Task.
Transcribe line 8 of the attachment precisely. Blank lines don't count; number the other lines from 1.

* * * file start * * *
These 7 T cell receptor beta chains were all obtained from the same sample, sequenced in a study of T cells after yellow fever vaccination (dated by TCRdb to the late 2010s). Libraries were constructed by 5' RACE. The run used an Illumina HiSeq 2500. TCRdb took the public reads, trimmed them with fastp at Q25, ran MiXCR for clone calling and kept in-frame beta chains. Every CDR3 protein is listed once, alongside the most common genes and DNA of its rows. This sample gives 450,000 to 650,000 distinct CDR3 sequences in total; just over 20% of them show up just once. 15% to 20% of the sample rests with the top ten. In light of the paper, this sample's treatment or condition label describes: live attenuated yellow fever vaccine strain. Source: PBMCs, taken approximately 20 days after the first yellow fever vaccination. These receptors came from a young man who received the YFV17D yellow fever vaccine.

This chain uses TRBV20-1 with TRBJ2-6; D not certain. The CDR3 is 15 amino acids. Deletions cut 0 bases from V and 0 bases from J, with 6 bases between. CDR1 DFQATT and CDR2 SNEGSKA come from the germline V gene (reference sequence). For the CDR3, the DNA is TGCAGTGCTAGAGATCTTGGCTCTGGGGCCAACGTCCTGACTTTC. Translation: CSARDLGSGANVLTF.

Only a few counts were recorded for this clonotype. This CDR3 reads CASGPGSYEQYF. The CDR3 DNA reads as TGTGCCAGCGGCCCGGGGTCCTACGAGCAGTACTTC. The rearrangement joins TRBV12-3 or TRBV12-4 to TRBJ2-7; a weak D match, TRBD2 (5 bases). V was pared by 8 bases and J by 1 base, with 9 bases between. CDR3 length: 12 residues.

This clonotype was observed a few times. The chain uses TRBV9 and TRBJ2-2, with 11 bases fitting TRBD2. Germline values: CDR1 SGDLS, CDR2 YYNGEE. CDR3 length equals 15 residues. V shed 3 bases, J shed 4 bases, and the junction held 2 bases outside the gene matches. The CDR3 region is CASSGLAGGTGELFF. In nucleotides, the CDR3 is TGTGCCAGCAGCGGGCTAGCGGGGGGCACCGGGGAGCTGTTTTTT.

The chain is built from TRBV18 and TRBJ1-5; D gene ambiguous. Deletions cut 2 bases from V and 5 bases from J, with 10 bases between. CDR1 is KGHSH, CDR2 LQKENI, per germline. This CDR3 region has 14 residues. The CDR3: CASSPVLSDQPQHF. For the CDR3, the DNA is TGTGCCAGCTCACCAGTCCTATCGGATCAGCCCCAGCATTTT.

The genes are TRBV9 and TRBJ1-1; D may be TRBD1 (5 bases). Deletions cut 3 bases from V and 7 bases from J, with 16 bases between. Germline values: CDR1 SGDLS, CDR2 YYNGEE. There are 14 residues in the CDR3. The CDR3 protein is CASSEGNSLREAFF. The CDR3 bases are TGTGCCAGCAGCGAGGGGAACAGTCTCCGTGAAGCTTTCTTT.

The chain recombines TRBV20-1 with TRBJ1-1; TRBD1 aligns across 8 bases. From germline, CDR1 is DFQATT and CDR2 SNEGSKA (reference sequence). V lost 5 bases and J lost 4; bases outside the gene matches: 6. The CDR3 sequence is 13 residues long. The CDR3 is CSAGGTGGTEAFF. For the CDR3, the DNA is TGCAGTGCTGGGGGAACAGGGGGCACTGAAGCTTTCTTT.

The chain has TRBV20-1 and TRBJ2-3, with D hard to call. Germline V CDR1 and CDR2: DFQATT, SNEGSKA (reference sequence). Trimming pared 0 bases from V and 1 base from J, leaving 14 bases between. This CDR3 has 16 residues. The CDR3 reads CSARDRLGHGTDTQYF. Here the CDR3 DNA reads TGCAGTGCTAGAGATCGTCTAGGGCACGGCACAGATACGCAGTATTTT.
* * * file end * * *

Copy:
The chain has TRBV20-1 and TRBJ2-3, with D hard to call. Germline V CDR1 and CDR2: DFQATT, SNEGSKA (reference sequence). Trimming pared 0 bases from V and 1 base from J, leaving 14 bases between. This CDR3 has 16 residues. The CDR3 reads CSARDRLGHGTDTQYF. Here the CDR3 DNA reads TGCAGTGCTAGAGATCGTCTAGGGCACGGCACAGATACGCAGTATTTT.